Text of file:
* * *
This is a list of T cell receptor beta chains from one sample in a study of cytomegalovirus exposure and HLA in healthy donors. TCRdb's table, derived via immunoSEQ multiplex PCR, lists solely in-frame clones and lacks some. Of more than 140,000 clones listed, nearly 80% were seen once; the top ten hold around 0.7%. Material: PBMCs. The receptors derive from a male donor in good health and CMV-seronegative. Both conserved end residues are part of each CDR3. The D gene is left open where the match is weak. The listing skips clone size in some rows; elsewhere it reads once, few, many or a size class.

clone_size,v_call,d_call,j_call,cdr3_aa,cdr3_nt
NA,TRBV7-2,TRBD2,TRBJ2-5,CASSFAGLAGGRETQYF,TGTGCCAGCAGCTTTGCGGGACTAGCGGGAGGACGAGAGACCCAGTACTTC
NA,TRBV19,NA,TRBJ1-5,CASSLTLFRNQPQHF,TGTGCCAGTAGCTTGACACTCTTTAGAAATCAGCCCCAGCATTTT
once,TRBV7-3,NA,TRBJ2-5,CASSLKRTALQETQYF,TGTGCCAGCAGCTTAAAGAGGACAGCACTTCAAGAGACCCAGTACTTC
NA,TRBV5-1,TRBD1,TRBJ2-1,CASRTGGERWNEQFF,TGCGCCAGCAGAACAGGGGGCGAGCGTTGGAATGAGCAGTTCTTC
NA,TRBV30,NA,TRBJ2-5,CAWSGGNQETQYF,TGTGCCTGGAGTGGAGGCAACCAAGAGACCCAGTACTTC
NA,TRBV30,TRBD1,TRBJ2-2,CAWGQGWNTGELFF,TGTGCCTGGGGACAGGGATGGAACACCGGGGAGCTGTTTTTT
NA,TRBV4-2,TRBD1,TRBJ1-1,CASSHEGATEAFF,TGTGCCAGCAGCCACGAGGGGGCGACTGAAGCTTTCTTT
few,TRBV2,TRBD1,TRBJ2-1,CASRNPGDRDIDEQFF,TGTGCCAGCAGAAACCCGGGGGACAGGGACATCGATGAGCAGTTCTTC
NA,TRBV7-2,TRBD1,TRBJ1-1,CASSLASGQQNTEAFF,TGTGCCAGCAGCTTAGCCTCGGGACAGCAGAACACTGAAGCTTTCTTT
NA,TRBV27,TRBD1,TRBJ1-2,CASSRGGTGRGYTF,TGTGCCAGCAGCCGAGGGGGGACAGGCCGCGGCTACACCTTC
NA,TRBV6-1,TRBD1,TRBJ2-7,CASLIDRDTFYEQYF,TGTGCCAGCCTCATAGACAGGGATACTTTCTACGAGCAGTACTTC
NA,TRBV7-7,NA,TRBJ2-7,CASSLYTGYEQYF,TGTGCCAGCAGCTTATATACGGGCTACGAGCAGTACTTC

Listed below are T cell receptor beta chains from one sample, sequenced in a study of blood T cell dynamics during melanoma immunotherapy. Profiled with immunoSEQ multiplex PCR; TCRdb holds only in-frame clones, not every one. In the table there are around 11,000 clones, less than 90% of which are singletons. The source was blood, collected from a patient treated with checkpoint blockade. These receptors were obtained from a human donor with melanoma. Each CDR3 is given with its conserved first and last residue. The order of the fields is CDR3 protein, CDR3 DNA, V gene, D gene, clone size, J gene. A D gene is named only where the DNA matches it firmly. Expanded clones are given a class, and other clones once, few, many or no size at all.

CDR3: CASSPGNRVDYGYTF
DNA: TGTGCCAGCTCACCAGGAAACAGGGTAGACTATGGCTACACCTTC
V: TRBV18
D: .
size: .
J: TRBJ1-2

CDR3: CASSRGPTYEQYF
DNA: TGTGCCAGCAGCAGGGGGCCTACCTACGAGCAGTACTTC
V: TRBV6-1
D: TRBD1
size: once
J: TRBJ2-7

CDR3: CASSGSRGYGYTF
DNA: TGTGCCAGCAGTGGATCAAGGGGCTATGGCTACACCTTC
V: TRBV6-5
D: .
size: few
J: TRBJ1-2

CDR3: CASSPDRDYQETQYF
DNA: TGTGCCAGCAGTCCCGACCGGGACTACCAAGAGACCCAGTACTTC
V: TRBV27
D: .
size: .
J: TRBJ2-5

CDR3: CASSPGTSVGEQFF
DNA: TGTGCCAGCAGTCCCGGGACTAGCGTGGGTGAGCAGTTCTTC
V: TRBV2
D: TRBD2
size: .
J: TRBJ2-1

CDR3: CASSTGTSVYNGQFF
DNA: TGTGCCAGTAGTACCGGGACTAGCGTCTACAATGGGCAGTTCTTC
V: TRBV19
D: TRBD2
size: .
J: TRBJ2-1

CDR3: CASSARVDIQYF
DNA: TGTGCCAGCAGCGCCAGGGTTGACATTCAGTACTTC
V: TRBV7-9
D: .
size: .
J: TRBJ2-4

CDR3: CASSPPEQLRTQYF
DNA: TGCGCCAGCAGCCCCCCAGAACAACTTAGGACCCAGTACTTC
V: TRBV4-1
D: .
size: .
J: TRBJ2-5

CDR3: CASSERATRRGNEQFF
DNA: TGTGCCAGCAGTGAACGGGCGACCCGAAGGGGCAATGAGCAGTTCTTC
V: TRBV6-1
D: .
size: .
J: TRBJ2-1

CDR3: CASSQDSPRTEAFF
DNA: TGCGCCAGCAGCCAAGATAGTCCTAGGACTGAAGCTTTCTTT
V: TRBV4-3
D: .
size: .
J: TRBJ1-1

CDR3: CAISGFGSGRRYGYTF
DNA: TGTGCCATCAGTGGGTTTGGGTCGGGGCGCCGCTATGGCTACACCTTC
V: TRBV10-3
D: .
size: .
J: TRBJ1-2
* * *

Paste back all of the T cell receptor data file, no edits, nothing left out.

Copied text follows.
This is a list of T cell receptor beta chains from one sample in a study of cytomegalovirus exposure and HLA in healthy donors. TCRdb's table, derived via immunoSEQ multiplex PCR, lists solely in-frame clones and lacks some. Of more than 140,000 clones listed, nearly 80% were seen once; the top ten hold around 0.7%. Material: PBMCs. The receptors derive from a male donor in good health and CMV-seronegative. Both conserved end residues are part of each CDR3. The D gene is left open where the match is weak. The listing skips clone size in some rows; elsewhere it reads once, few, many or a size class.

clone_size,v_call,d_call,j_call,cdr3_aa,cdr3_nt
NA,TRBV7-2,TRBD2,TRBJ2-5,CASSFAGLAGGRETQYF,TGTGCCAGCAGCTTTGCGGGACTAGCGGGAGGACGAGAGACCCAGTACTTC
NA,TRBV19,NA,TRBJ1-5,CASSLTLFRNQPQHF,TGTGCCAGTAGCTTGACACTCTTTAGAAATCAGCCCCAGCATTTT
once,TRBV7-3,NA,TRBJ2-5,CASSLKRTALQETQYF,TGTGCCAGCAGCTTAAAGAGGACAGCACTTCAAGAGACCCAGTACTTC
NA,TRBV5-1,TRBD1,TRBJ2-1,CASRTGGERWNEQFF,TGCGCCAGCAGAACAGGGGGCGAGCGTTGGAATGAGCAGTTCTTC
NA,TRBV30,NA,TRBJ2-5,CAWSGGNQETQYF,TGTGCCTGGAGTGGAGGCAACCAAGAGACCCAGTACTTC
NA,TRBV30,TRBD1,TRBJ2-2,CAWGQGWNTGELFF,TGTGCCTGGGGACAGGGATGGAACACCGGGGAGCTGTTTTTT
NA,TRBV4-2,TRBD1,TRBJ1-1,CASSHEGATEAFF,TGTGCCAGCAGCCACGAGGGGGCGACTGAAGCTTTCTTT
few,TRBV2,TRBD1,TRBJ2-1,CASRNPGDRDIDEQFF,TGTGCCAGCAGAAACCCGGGGGACAGGGACATCGATGAGCAGTTCTTC
NA,TRBV7-2,TRBD1,TRBJ1-1,CASSLASGQQNTEAFF,TGTGCCAGCAGCTTAGCCTCGGGACAGCAGAACACTGAAGCTTTCTTT
NA,TRBV27,TRBD1,TRBJ1-2,CASSRGGTGRGYTF,TGTGCCAGCAGCCGAGGGGGGACAGGCCGCGGCTACACCTTC
NA,TRBV6-1,TRBD1,TRBJ2-7,CASLIDRDTFYEQYF,TGTGCCAGCCTCATAGACAGGGATACTTTCTACGAGCAGTACTTC
NA,TRBV7-7,NA,TRBJ2-7,CASSLYTGYEQYF,TGTGCCAGCAGCTTATATACGGGCTACGAGCAGTACTTC

Listed below are T cell receptor beta chains from one sample, sequenced in a study of blood T cell dynamics during melanoma immunotherapy. Profiled with immunoSEQ multiplex PCR; TCRdb holds only in-frame clones, not every one. In the table there are around 11,000 clones, less than 90% of which are singletons. The source was blood, collected from a patient treated with checkpoint blockade. These receptors were obtained from a human donor with melanoma. Each CDR3 is given with its conserved first and last residue. The order of the fields is CDR3 protein, CDR3 DNA, V gene, D gene, clone size, J gene. A D gene is named only where the DNA matches it firmly. Expanded clones are given a class, and other clones once, few, many or no size at all.

CDR3: CASSPGNRVDYGYTF
DNA: TGTGCCAGCTCACCAGGAAACAGGGTAGACTATGGCTACACCTTC
V: TRBV18
D: .
size: .
J: TRBJ1-2

CDR3: CASSRGPTYEQYF
DNA: TGTGCCAGCAGCAGGGGGCCTACCTACGAGCAGTACTTC
V: TRBV6-1
D: TRBD1
size: once
J: TRBJ2-7

CDR3: CASSGSRGYGYTF
DNA: TGTGCCAGCAGTGGATCAAGGGGCTATGGCTACACCTTC
V: TRBV6-5
D: .
size: few
J: TRBJ1-2

CDR3: CASSPDRDYQETQYF
DNA: TGTGCCAGCAGTCCCGACCGGGACTACCAAGAGACCCAGTACTTC
V: TRBV27
D: .
size: .
J: TRBJ2-5

CDR3: CASSPGTSVGEQFF
DNA: TGTGCCAGCAGTCCCGGGACTAGCGTGGGTGAGCAGTTCTTC
V: TRBV2
D: TRBD2
size: .
J: TRBJ2-1

CDR3: CASSTGTSVYNGQFF
DNA: TGTGCCAGTAGTACCGGGACTAGCGTCTACAATGGGCAGTTCTTC
V: TRBV19
D: TRBD2
size: .
J: TRBJ2-1

CDR3: CASSARVDIQYF
DNA: TGTGCCAGCAGCGCCAGGGTTGACATTCAGTACTTC
V: TRBV7-9
D: .
size: .
J: TRBJ2-4

CDR3: CASSPPEQLRTQYF
DNA: TGCGCCAGCAGCCCCCCAGAACAACTTAGGACCCAGTACTTC
V: TRBV4-1
D: .
size: .
J: TRBJ2-5

CDR3: CASSERATRRGNEQFF
DNA: TGTGCCAGCAGTGAACGGGCGACCCGAAGGGGCAATGAGCAGTTCTTC
V: TRBV6-1
D: .
size: .
J: TRBJ2-1

CDR3: CASSQDSPRTEAFF
DNA: TGCGCCAGCAGCCAAGATAGTCCTAGGACTGAAGCTTTCTTT
V: TRBV4-3
D: .
size: .
J: TRBJ1-1

CDR3: CAISGFGSGRRYGYTF
DNA: TGTGCCATCAGTGGGTTTGGGTCGGGGCGCCGCTATGGCTACACCTTC
V: TRBV10-3
D: .
size: .
J: TRBJ1-2